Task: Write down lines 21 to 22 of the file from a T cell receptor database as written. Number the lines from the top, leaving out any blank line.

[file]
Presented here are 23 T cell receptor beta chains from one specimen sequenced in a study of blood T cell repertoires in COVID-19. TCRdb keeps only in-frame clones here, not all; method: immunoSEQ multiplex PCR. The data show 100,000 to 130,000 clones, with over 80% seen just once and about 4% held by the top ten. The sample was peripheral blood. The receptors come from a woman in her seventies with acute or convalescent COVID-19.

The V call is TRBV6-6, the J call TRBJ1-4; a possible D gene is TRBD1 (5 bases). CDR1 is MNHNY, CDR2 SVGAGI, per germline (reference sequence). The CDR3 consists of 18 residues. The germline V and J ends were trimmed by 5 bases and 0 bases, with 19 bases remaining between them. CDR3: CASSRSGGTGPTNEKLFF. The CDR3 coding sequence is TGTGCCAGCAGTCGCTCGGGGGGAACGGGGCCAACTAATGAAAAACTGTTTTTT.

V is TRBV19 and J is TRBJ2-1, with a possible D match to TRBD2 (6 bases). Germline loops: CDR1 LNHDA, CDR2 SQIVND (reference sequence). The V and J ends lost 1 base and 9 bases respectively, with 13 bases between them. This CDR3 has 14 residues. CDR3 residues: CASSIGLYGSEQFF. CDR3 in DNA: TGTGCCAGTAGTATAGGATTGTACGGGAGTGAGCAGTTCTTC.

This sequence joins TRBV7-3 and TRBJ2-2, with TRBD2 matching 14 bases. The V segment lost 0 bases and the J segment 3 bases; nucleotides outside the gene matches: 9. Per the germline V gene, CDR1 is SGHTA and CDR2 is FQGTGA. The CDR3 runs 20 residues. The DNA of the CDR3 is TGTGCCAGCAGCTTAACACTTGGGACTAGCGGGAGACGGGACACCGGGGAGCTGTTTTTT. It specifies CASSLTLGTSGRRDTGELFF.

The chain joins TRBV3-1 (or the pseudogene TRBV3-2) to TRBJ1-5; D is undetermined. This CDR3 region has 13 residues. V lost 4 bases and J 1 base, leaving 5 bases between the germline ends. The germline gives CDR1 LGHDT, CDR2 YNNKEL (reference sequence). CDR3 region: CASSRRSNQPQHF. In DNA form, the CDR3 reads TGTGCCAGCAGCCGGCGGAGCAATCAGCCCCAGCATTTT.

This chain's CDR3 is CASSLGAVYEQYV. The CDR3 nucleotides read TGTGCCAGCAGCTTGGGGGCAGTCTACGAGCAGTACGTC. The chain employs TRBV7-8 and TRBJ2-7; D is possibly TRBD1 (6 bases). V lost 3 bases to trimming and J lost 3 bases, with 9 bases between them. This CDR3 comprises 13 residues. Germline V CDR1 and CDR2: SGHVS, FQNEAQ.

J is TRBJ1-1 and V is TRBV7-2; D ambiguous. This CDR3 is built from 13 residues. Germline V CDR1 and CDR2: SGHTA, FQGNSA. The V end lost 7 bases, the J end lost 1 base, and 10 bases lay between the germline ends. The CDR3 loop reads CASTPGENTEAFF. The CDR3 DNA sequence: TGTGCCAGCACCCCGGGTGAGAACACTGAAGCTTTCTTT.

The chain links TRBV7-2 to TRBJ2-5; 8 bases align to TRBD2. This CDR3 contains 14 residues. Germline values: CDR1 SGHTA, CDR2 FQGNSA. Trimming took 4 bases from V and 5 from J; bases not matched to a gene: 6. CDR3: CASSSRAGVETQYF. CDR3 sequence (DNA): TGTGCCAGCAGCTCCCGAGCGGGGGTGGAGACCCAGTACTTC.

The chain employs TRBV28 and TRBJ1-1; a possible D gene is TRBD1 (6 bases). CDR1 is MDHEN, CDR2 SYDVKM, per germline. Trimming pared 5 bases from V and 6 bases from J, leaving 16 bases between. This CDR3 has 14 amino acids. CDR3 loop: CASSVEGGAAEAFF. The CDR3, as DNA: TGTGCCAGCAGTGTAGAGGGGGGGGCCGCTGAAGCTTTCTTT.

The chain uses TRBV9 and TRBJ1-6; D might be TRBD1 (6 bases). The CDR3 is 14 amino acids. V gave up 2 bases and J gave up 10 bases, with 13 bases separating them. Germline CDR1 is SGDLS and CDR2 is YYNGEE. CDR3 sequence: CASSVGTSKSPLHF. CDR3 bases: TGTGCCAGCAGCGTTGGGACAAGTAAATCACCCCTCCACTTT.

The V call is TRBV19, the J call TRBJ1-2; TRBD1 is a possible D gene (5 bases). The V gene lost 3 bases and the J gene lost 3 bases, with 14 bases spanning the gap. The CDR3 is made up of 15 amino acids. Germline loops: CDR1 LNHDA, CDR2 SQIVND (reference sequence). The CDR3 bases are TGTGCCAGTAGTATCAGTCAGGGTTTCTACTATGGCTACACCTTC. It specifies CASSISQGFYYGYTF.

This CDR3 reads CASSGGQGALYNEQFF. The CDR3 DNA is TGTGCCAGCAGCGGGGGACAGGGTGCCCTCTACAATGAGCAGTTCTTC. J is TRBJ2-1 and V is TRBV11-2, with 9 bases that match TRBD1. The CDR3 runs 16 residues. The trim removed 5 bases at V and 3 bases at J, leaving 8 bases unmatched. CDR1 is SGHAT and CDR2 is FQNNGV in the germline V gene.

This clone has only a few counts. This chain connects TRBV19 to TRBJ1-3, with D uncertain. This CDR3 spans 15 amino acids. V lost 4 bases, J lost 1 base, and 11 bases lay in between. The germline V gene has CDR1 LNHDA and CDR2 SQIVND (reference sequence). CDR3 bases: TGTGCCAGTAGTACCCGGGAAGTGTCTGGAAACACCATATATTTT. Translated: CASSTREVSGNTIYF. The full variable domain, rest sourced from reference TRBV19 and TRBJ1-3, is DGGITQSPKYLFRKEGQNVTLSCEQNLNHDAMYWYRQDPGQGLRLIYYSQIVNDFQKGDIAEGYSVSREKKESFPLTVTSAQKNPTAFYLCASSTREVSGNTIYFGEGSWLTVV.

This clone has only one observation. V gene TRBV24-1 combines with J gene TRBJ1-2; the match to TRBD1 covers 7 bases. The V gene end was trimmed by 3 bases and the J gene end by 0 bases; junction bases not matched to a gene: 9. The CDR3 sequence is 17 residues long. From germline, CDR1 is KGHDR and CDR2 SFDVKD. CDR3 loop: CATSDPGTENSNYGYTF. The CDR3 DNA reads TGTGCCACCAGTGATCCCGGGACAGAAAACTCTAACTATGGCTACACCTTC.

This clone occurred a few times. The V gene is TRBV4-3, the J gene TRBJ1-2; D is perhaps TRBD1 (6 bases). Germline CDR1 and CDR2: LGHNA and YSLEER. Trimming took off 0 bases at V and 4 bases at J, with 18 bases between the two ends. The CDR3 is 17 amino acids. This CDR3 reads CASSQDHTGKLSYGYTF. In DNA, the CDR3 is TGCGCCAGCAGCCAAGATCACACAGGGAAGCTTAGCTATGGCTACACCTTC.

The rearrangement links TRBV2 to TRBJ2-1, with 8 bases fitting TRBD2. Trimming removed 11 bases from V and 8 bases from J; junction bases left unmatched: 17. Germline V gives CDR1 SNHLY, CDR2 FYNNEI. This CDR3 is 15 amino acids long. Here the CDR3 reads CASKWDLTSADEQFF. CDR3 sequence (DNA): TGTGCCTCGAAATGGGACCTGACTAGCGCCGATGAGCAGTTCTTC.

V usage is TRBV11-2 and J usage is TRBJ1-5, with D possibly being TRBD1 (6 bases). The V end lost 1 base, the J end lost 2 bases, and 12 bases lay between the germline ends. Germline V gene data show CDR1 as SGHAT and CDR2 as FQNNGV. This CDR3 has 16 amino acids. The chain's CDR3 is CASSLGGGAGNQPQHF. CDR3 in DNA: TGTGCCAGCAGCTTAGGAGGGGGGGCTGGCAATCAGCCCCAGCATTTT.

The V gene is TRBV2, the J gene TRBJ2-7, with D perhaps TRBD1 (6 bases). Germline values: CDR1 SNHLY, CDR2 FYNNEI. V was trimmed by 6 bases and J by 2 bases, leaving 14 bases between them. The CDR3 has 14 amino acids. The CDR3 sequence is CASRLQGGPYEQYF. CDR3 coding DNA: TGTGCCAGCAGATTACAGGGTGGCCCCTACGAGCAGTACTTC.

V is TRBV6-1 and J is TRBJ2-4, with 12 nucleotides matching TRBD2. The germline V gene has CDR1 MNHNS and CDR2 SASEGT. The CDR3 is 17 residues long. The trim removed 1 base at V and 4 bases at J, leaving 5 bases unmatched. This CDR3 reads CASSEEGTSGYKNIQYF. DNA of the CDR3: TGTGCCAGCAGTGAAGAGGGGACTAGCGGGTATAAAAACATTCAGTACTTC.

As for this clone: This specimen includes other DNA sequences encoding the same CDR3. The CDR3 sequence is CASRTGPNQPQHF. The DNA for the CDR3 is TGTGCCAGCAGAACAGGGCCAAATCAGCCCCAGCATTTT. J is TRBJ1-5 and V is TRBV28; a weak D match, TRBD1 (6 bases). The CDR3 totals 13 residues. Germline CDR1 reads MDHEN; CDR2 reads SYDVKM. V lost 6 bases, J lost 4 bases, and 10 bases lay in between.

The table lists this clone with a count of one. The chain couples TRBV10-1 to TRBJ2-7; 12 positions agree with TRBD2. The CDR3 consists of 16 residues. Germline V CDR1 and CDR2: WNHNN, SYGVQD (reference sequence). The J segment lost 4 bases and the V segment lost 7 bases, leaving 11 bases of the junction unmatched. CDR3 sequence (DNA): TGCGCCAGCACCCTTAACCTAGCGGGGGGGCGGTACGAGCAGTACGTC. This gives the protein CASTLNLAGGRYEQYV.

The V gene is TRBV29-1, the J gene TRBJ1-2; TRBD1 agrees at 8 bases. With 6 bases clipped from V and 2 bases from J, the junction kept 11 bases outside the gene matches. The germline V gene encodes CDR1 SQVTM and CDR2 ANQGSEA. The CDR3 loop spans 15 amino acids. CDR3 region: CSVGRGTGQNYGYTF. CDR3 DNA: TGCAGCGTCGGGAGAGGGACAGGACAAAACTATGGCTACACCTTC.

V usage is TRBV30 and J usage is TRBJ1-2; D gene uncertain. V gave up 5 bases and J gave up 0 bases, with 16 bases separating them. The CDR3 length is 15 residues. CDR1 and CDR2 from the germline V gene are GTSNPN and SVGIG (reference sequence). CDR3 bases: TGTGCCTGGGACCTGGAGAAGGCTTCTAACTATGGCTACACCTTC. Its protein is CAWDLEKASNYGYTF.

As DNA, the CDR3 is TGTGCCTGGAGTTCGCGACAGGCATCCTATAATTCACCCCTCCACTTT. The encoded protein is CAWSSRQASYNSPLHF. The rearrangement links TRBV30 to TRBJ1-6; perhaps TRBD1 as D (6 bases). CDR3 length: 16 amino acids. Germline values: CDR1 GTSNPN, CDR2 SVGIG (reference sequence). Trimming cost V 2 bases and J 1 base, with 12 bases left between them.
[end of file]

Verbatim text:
The table lists this clone with a count of one. The chain couples TRBV10-1 to TRBJ2-7; 12 positions agree with TRBD2. The CDR3 consists of 16 residues. Germline V CDR1 and CDR2: WNHNN, SYGVQD (reference sequence). The J segment lost 4 bases and the V segment lost 7 bases, leaving 11 bases of the junction unmatched. CDR3 sequence (DNA): TGCGCCAGCACCCTTAACCTAGCGGGGGGGCGGTACGAGCAGTACGTC. This gives the protein CASTLNLAGGRYEQYV.

The V gene is TRBV29-1, the J gene TRBJ1-2; TRBD1 agrees at 8 bases. With 6 bases clipped from V and 2 bases from J, the junction kept 11 bases outside the gene matches. The germline V gene encodes CDR1 SQVTM and CDR2 ANQGSEA. The CDR3 loop spans 15 amino acids. CDR3 region: CSVGRGTGQNYGYTF. CDR3 DNA: TGCAGCGTCGGGAGAGGGACAGGACAAAACTATGGCTACACCTTC.